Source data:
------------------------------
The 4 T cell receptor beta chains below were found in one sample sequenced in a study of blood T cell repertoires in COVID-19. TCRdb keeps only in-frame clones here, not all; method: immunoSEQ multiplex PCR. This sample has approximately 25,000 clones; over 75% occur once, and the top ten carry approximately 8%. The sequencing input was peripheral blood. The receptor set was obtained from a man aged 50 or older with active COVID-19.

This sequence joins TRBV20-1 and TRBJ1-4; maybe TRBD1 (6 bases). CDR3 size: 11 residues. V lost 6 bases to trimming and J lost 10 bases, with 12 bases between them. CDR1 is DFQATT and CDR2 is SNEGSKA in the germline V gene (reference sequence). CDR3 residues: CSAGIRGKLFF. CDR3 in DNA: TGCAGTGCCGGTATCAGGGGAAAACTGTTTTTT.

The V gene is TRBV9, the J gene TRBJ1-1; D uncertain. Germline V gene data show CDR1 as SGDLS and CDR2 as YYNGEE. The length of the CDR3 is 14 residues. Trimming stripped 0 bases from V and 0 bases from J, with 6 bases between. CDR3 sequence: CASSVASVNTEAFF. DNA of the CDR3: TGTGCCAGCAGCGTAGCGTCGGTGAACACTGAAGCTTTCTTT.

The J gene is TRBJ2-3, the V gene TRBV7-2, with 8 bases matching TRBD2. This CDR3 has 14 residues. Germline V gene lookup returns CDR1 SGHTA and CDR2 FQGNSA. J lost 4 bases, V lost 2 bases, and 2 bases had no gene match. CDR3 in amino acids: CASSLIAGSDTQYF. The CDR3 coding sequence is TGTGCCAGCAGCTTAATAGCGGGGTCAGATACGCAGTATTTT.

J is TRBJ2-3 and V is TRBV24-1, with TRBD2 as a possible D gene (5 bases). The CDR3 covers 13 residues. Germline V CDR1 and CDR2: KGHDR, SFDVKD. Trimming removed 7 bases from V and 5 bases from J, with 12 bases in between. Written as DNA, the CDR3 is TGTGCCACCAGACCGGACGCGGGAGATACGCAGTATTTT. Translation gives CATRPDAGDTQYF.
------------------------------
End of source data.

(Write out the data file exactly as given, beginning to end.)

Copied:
The 4 T cell receptor beta chains below were found in one sample sequenced in a study of blood T cell repertoires in COVID-19. TCRdb keeps only in-frame clones here, not all; method: immunoSEQ multiplex PCR. This sample has approximately 25,000 clones; over 75% occur once, and the top ten carry approximately 8%. The sequencing input was peripheral blood. The receptor set was obtained from a man aged 50 or older with active COVID-19.

This sequence joins TRBV20-1 and TRBJ1-4; maybe TRBD1 (6 bases). CDR3 size: 11 residues. V lost 6 bases to trimming and J lost 10 bases, with 12 bases between them. CDR1 is DFQATT and CDR2 is SNEGSKA in the germline V gene (reference sequence). CDR3 residues: CSAGIRGKLFF. CDR3 in DNA: TGCAGTGCCGGTATCAGGGGAAAACTGTTTTTT.

The V gene is TRBV9, the J gene TRBJ1-1; D uncertain. Germline V gene data show CDR1 as SGDLS and CDR2 as YYNGEE. The length of the CDR3 is 14 residues. Trimming stripped 0 bases from V and 0 bases from J, with 6 bases between. CDR3 sequence: CASSVASVNTEAFF. DNA of the CDR3: TGTGCCAGCAGCGTAGCGTCGGTGAACACTGAAGCTTTCTTT.

The J gene is TRBJ2-3, the V gene TRBV7-2, with 8 bases matching TRBD2. This CDR3 has 14 residues. Germline V gene lookup returns CDR1 SGHTA and CDR2 FQGNSA. J lost 4 bases, V lost 2 bases, and 2 bases had no gene match. CDR3 in amino acids: CASSLIAGSDTQYF. The CDR3 coding sequence is TGTGCCAGCAGCTTAATAGCGGGGTCAGATACGCAGTATTTT.

J is TRBJ2-3 and V is TRBV24-1, with TRBD2 as a possible D gene (5 bases). The CDR3 covers 13 residues. Germline V CDR1 and CDR2: KGHDR, SFDVKD. Trimming removed 7 bases from V and 5 bases from J, with 12 bases in between. Written as DNA, the CDR3 is TGTGCCACCAGACCGGACGCGGGAGATACGCAGTATTTT. Translation gives CATRPDAGDTQYF.